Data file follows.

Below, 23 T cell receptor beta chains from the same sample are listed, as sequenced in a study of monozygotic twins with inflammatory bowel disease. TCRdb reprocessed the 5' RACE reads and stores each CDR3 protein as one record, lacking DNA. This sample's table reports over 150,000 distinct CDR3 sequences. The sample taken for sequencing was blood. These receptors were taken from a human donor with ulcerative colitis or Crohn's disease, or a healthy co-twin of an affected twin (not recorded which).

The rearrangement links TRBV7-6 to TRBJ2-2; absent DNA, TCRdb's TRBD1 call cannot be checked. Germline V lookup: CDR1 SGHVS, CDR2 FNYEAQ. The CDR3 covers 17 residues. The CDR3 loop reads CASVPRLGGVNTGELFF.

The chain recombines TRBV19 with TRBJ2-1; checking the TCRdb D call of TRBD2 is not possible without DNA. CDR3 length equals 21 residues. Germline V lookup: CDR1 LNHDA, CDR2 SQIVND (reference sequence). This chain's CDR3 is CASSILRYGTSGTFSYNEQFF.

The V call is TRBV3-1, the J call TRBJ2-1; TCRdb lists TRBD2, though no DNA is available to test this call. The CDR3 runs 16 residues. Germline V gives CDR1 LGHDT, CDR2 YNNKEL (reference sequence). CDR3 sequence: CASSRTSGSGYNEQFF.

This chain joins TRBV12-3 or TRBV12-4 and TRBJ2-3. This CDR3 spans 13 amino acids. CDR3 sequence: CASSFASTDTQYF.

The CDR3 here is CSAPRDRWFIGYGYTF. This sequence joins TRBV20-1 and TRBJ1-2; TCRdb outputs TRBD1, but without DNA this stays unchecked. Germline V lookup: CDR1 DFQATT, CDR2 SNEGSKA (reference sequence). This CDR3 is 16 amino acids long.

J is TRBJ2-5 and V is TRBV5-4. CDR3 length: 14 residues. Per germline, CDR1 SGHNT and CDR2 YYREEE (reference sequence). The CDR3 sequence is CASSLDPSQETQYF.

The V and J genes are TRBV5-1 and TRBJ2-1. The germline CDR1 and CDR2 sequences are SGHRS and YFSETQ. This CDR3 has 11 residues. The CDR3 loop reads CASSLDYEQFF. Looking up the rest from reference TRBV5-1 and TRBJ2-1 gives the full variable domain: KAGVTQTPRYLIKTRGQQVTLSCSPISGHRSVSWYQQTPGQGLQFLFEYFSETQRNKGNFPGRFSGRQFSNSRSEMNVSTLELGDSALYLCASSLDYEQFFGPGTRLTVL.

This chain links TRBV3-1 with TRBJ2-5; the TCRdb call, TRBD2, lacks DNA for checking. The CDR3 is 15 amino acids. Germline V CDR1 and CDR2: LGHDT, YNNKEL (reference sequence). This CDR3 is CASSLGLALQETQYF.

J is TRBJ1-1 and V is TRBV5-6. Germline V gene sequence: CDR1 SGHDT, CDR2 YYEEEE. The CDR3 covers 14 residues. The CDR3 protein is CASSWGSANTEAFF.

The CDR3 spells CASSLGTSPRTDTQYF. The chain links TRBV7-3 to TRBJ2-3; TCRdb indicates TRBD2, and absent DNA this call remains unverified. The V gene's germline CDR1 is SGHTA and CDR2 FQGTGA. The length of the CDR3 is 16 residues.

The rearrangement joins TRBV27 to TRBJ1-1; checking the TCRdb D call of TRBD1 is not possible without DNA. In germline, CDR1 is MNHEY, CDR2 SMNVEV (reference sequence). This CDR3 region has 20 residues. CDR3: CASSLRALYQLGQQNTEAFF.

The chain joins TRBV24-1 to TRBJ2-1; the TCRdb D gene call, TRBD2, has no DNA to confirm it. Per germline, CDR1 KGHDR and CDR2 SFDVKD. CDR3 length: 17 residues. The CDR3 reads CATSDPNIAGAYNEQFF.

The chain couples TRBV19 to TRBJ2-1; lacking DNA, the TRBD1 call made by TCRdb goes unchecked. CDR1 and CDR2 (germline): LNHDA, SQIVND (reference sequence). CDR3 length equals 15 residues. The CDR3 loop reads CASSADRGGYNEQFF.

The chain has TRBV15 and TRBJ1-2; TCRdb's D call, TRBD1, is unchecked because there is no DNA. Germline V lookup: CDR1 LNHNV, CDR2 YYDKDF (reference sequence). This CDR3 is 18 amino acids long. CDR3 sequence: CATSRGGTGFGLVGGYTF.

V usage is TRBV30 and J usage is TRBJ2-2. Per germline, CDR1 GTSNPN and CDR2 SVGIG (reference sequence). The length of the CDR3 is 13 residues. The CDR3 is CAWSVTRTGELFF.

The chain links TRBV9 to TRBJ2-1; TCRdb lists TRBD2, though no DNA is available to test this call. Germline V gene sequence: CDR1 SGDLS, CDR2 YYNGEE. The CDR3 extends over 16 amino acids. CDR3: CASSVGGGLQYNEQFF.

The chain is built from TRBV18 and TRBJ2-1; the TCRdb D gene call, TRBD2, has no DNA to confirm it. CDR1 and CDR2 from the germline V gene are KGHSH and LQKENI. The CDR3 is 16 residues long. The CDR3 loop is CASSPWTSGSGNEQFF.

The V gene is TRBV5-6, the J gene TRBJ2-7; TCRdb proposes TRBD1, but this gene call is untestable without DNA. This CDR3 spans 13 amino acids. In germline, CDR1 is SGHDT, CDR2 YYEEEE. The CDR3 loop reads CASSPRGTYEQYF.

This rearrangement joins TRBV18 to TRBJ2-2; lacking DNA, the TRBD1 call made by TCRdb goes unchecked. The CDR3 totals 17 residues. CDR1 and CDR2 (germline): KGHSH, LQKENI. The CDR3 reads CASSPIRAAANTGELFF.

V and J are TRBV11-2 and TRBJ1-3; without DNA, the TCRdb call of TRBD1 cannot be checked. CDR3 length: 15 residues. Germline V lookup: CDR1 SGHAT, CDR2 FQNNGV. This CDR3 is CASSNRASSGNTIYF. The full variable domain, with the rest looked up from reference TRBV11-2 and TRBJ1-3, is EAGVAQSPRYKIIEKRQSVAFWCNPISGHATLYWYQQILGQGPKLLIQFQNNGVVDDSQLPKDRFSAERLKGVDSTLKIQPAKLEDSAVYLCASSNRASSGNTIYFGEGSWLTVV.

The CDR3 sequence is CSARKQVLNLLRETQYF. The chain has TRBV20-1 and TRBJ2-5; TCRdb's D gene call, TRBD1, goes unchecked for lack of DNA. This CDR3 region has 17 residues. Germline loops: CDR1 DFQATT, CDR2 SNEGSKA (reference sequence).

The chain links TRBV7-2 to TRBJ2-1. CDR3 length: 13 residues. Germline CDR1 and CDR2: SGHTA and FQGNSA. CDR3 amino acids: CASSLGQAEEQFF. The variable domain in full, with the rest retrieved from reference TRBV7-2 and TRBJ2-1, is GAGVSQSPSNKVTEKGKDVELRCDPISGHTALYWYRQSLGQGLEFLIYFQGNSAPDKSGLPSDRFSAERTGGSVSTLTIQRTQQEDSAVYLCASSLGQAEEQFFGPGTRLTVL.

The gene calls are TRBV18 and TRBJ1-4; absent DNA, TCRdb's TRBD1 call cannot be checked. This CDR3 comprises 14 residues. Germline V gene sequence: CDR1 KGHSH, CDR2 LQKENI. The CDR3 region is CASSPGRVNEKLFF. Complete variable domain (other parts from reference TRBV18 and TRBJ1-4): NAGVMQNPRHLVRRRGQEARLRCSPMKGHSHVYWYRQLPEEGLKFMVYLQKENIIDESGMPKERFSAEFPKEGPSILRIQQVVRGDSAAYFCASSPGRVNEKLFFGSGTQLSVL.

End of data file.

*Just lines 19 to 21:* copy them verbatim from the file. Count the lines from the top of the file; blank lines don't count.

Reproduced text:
The V gene is TRBV5-6, the J gene TRBJ2-7; TCRdb proposes TRBD1, but this gene call is untestable without DNA. This CDR3 spans 13 amino acids. In germline, CDR1 is SGHDT, CDR2 YYEEEE. The CDR3 loop reads CASSPRGTYEQYF.

This rearrangement joins TRBV18 to TRBJ2-2; lacking DNA, the TRBD1 call made by TCRdb goes unchecked. The CDR3 totals 17 residues. CDR1 and CDR2 (germline): KGHSH, LQKENI. The CDR3 reads CASSPIRAAANTGELFF.

V and J are TRBV11-2 and TRBJ1-3; without DNA, the TCRdb call of TRBD1 cannot be checked. CDR3 length: 15 residues. Germline V lookup: CDR1 SGHAT, CDR2 FQNNGV. This CDR3 is CASSNRASSGNTIYF. The full variable domain, with the rest looked up from reference TRBV11-2 and TRBJ1-3, is EAGVAQSPRYKIIEKRQSVAFWCNPISGHATLYWYQQILGQGPKLLIQFQNNGVVDDSQLPKDRFSAERLKGVDSTLKIQPAKLEDSAVYLCASSNRASSGNTIYFGEGSWLTVV.